Charlottesville, as many of our readers know is the home of AC2 News. We have chosen not to say much on the events of last August and that will continue to be the case. But I will say that Charlottesville is doing quite well, and it is still the beautiful academic/wine/music town it’s long been.
I have attached my initial video report from August 12th below.
(From The USA Today)
When violence first broke out, according to two witnesses Chief Thomas reportedly said “let them fight, it will make it easier to declare an unlawful assembly.”
When the police finally decided to shut the rally down, they did it in a way that forced the protesters and counterprotesters into each other, instead of separating them, making violence far more likely. Meanwhile police who could have deescalated the violence stood aside.
“This represents a failure of one of government’s core functions — the protection of fundamental rights,” Heaphy wrote. “Law enforcement also failed to maintain order and protect citizens from harm, injury and death.”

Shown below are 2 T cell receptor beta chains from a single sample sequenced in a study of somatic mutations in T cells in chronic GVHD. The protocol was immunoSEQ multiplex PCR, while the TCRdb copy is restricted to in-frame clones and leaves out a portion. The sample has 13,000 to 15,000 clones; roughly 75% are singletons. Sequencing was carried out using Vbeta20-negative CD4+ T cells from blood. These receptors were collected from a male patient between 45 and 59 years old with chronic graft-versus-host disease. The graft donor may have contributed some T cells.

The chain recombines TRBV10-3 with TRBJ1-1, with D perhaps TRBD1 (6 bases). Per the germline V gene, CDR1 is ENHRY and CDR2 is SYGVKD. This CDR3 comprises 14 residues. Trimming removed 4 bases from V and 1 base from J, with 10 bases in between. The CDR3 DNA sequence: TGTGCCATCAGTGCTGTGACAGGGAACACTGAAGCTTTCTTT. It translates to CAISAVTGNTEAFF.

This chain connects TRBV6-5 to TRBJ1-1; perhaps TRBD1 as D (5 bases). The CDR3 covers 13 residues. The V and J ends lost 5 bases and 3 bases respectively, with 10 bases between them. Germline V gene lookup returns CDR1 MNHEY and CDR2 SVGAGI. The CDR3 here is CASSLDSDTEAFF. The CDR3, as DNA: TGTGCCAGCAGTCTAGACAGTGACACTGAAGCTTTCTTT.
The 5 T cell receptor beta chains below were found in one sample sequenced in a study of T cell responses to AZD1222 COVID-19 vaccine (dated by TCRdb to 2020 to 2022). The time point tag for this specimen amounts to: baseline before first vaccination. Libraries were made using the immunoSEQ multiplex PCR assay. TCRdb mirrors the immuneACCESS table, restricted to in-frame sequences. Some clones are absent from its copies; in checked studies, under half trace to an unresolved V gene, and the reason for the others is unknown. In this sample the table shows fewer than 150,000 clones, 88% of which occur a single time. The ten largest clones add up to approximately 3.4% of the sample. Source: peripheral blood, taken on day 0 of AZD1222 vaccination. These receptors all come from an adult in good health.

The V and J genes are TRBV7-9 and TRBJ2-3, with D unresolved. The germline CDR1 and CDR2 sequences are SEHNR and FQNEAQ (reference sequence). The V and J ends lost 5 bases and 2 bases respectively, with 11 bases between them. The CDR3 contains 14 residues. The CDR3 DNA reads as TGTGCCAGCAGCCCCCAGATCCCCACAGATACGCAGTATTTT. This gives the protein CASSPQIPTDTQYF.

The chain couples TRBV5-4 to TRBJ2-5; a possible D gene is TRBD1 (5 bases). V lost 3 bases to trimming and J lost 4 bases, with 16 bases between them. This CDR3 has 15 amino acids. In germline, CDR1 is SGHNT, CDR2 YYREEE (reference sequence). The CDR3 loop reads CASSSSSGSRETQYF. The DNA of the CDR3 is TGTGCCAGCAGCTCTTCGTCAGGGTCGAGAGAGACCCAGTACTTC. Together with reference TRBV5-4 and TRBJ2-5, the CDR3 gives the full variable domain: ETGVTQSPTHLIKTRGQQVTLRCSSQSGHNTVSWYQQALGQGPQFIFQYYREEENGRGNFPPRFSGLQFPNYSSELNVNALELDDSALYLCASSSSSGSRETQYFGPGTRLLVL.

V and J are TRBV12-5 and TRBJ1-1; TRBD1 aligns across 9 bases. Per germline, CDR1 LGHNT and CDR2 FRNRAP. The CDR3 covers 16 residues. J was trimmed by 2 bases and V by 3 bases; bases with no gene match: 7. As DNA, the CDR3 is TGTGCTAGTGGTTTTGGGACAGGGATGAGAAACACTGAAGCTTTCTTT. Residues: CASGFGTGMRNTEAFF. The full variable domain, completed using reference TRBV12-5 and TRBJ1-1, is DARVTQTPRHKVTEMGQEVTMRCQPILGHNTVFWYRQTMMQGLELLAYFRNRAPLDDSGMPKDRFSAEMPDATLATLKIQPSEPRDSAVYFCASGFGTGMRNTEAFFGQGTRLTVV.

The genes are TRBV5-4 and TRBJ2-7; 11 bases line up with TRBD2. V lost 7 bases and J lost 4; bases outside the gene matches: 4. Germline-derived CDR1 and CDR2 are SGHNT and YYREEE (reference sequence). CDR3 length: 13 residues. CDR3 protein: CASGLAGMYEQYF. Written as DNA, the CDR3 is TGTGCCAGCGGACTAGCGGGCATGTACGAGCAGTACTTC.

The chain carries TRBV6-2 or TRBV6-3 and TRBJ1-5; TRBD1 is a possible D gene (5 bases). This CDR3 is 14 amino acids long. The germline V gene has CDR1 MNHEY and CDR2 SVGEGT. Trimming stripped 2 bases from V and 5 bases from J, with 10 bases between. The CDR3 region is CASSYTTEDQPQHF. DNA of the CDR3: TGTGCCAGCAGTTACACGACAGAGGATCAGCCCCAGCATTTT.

Well, that’s supposed to be law enforcement’s job. But, as Robert Shibley wrote in these pages shortly after the event, law enforcement has been doing a terrible job of managing protests all over the country: From protests that shut down speakers at Berkeley, to mob attacks on Trump supporters in Chicago where the police stood by, law enforcement has all too often failed to protect people trying to speak freely from being silenced by force, and often injured.
It wasn’t that bad everywhere. At a similar event in my own hometown of Knoxville, the Knoxville Police Department mounted a huge presence, kept the protesters and counterprotesters separated, and banned sticks, bats and other weapons in the protest area. It went off peacefully.
But things were particularly bad in Charlottesville, where both sides, as Shibley noted, reported that the police weren’t doing their jobs: “The organizer of the ‘Unite the Right’ rally complained that ‘police purposefully created the catastrophe that led to a melee in the streets of Charlottesville,’ while a Black Lives Matter leader attending the counter-protest remarked, ‘It’s almost as if they wanted us to fight each other.’”